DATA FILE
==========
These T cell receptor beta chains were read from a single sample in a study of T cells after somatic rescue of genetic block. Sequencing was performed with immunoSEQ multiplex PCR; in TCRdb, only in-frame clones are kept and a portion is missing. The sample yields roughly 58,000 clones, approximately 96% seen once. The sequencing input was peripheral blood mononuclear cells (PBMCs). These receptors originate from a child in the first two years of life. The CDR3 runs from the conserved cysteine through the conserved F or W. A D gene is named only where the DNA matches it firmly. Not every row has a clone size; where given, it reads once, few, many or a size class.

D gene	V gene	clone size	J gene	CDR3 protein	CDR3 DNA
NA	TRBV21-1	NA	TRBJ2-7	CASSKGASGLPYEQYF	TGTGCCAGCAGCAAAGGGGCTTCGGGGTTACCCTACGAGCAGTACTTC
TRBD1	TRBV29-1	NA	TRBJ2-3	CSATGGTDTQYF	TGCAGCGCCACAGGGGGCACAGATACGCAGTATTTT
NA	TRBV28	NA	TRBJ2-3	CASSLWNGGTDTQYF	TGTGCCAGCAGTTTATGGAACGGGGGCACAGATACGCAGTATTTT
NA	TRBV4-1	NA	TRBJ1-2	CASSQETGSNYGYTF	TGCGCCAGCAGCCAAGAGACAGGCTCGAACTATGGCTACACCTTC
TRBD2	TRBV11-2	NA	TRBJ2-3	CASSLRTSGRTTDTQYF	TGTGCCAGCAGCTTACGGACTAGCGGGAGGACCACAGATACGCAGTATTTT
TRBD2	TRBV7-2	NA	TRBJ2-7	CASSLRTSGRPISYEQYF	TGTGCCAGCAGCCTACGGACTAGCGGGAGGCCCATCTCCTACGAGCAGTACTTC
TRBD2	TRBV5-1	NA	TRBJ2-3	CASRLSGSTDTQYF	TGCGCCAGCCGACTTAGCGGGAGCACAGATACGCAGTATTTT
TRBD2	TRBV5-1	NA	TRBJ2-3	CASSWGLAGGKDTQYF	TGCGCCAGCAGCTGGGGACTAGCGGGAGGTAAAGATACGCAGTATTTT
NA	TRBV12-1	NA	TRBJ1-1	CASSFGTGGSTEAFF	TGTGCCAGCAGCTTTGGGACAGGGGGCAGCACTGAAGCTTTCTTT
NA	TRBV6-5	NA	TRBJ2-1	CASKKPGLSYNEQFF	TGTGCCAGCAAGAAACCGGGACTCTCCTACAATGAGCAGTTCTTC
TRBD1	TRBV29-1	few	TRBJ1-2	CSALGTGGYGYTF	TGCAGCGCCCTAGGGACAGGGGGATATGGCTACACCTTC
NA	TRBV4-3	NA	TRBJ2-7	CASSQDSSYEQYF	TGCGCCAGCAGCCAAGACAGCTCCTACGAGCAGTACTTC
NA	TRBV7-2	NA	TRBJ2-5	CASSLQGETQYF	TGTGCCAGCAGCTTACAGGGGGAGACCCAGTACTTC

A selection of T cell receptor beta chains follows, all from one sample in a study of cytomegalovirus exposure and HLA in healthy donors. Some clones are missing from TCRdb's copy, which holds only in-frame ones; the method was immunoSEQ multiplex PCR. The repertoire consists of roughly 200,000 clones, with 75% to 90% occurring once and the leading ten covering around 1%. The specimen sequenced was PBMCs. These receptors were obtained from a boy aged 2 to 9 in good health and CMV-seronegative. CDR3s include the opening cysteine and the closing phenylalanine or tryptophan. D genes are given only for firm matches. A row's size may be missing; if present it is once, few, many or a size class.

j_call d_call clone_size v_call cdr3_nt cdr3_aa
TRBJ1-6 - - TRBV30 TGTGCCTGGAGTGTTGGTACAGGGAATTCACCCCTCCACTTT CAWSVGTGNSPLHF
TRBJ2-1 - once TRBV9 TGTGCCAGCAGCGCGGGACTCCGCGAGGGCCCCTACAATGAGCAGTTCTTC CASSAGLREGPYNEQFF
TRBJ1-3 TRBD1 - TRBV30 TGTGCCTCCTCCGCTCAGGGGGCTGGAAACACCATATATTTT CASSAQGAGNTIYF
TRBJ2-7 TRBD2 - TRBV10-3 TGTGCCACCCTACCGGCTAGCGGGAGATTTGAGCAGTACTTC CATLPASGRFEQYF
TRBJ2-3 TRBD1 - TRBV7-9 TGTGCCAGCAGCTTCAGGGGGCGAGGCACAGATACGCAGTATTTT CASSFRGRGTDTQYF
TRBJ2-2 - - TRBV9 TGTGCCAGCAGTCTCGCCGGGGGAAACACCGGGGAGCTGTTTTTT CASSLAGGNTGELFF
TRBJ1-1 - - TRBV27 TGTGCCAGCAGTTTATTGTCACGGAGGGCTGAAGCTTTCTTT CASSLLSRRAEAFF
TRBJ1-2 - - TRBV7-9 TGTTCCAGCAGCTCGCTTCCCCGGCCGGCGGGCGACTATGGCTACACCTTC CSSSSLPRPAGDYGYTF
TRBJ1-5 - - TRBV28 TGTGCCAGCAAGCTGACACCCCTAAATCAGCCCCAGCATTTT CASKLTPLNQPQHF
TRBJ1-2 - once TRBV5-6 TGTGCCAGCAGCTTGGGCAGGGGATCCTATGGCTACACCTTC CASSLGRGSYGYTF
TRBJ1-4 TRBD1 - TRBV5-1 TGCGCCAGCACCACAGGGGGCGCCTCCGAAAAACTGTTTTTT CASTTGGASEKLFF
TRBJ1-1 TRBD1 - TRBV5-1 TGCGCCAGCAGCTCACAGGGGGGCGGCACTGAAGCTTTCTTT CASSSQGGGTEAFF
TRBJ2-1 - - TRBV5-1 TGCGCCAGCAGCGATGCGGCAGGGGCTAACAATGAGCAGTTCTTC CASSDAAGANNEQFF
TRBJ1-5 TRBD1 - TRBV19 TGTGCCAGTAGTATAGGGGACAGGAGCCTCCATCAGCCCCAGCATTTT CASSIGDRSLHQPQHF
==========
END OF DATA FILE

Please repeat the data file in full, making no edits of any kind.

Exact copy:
These T cell receptor beta chains were read from a single sample in a study of T cells after somatic rescue of genetic block. Sequencing was performed with immunoSEQ multiplex PCR; in TCRdb, only in-frame clones are kept and a portion is missing. The sample yields roughly 58,000 clones, approximately 96% seen once. The sequencing input was peripheral blood mononuclear cells (PBMCs). These receptors originate from a child in the first two years of life. The CDR3 runs from the conserved cysteine through the conserved F or W. A D gene is named only where the DNA matches it firmly. Not every row has a clone size; where given, it reads once, few, many or a size class.

D gene	V gene	clone size	J gene	CDR3 protein	CDR3 DNA
NA	TRBV21-1	NA	TRBJ2-7	CASSKGASGLPYEQYF	TGTGCCAGCAGCAAAGGGGCTTCGGGGTTACCCTACGAGCAGTACTTC
TRBD1	TRBV29-1	NA	TRBJ2-3	CSATGGTDTQYF	TGCAGCGCCACAGGGGGCACAGATACGCAGTATTTT
NA	TRBV28	NA	TRBJ2-3	CASSLWNGGTDTQYF	TGTGCCAGCAGTTTATGGAACGGGGGCACAGATACGCAGTATTTT
NA	TRBV4-1	NA	TRBJ1-2	CASSQETGSNYGYTF	TGCGCCAGCAGCCAAGAGACAGGCTCGAACTATGGCTACACCTTC
TRBD2	TRBV11-2	NA	TRBJ2-3	CASSLRTSGRTTDTQYF	TGTGCCAGCAGCTTACGGACTAGCGGGAGGACCACAGATACGCAGTATTTT
TRBD2	TRBV7-2	NA	TRBJ2-7	CASSLRTSGRPISYEQYF	TGTGCCAGCAGCCTACGGACTAGCGGGAGGCCCATCTCCTACGAGCAGTACTTC
TRBD2	TRBV5-1	NA	TRBJ2-3	CASRLSGSTDTQYF	TGCGCCAGCCGACTTAGCGGGAGCACAGATACGCAGTATTTT
TRBD2	TRBV5-1	NA	TRBJ2-3	CASSWGLAGGKDTQYF	TGCGCCAGCAGCTGGGGACTAGCGGGAGGTAAAGATACGCAGTATTTT
NA	TRBV12-1	NA	TRBJ1-1	CASSFGTGGSTEAFF	TGTGCCAGCAGCTTTGGGACAGGGGGCAGCACTGAAGCTTTCTTT
NA	TRBV6-5	NA	TRBJ2-1	CASKKPGLSYNEQFF	TGTGCCAGCAAGAAACCGGGACTCTCCTACAATGAGCAGTTCTTC
TRBD1	TRBV29-1	few	TRBJ1-2	CSALGTGGYGYTF	TGCAGCGCCCTAGGGACAGGGGGATATGGCTACACCTTC
NA	TRBV4-3	NA	TRBJ2-7	CASSQDSSYEQYF	TGCGCCAGCAGCCAAGACAGCTCCTACGAGCAGTACTTC
NA	TRBV7-2	NA	TRBJ2-5	CASSLQGETQYF	TGTGCCAGCAGCTTACAGGGGGAGACCCAGTACTTC

A selection of T cell receptor beta chains follows, all from one sample in a study of cytomegalovirus exposure and HLA in healthy donors. Some clones are missing from TCRdb's copy, which holds only in-frame ones; the method was immunoSEQ multiplex PCR. The repertoire consists of roughly 200,000 clones, with 75% to 90% occurring once and the leading ten covering around 1%. The specimen sequenced was PBMCs. These receptors were obtained from a boy aged 2 to 9 in good health and CMV-seronegative. CDR3s include the opening cysteine and the closing phenylalanine or tryptophan. D genes are given only for firm matches. A row's size may be missing; if present it is once, few, many or a size class.

j_call d_call clone_size v_call cdr3_nt cdr3_aa
TRBJ1-6 - - TRBV30 TGTGCCTGGAGTGTTGGTACAGGGAATTCACCCCTCCACTTT CAWSVGTGNSPLHF
TRBJ2-1 - once TRBV9 TGTGCCAGCAGCGCGGGACTCCGCGAGGGCCCCTACAATGAGCAGTTCTTC CASSAGLREGPYNEQFF
TRBJ1-3 TRBD1 - TRBV30 TGTGCCTCCTCCGCTCAGGGGGCTGGAAACACCATATATTTT CASSAQGAGNTIYF
TRBJ2-7 TRBD2 - TRBV10-3 TGTGCCACCCTACCGGCTAGCGGGAGATTTGAGCAGTACTTC CATLPASGRFEQYF
TRBJ2-3 TRBD1 - TRBV7-9 TGTGCCAGCAGCTTCAGGGGGCGAGGCACAGATACGCAGTATTTT CASSFRGRGTDTQYF
TRBJ2-2 - - TRBV9 TGTGCCAGCAGTCTCGCCGGGGGAAACACCGGGGAGCTGTTTTTT CASSLAGGNTGELFF
TRBJ1-1 - - TRBV27 TGTGCCAGCAGTTTATTGTCACGGAGGGCTGAAGCTTTCTTT CASSLLSRRAEAFF
TRBJ1-2 - - TRBV7-9 TGTTCCAGCAGCTCGCTTCCCCGGCCGGCGGGCGACTATGGCTACACCTTC CSSSSLPRPAGDYGYTF
TRBJ1-5 - - TRBV28 TGTGCCAGCAAGCTGACACCCCTAAATCAGCCCCAGCATTTT CASKLTPLNQPQHF
TRBJ1-2 - once TRBV5-6 TGTGCCAGCAGCTTGGGCAGGGGATCCTATGGCTACACCTTC CASSLGRGSYGYTF
TRBJ1-4 TRBD1 - TRBV5-1 TGCGCCAGCACCACAGGGGGCGCCTCCGAAAAACTGTTTTTT CASTTGGASEKLFF
TRBJ1-1 TRBD1 - TRBV5-1 TGCGCCAGCAGCTCACAGGGGGGCGGCACTGAAGCTTTCTTT CASSSQGGGTEAFF
TRBJ2-1 - - TRBV5-1 TGCGCCAGCAGCGATGCGGCAGGGGCTAACAATGAGCAGTTCTTC CASSDAAGANNEQFF
TRBJ1-5 TRBD1 - TRBV19 TGTGCCAGTAGTATAGGGGACAGGAGCCTCCATCAGCCCCAGCATTTT CASSIGDRSLHQPQHF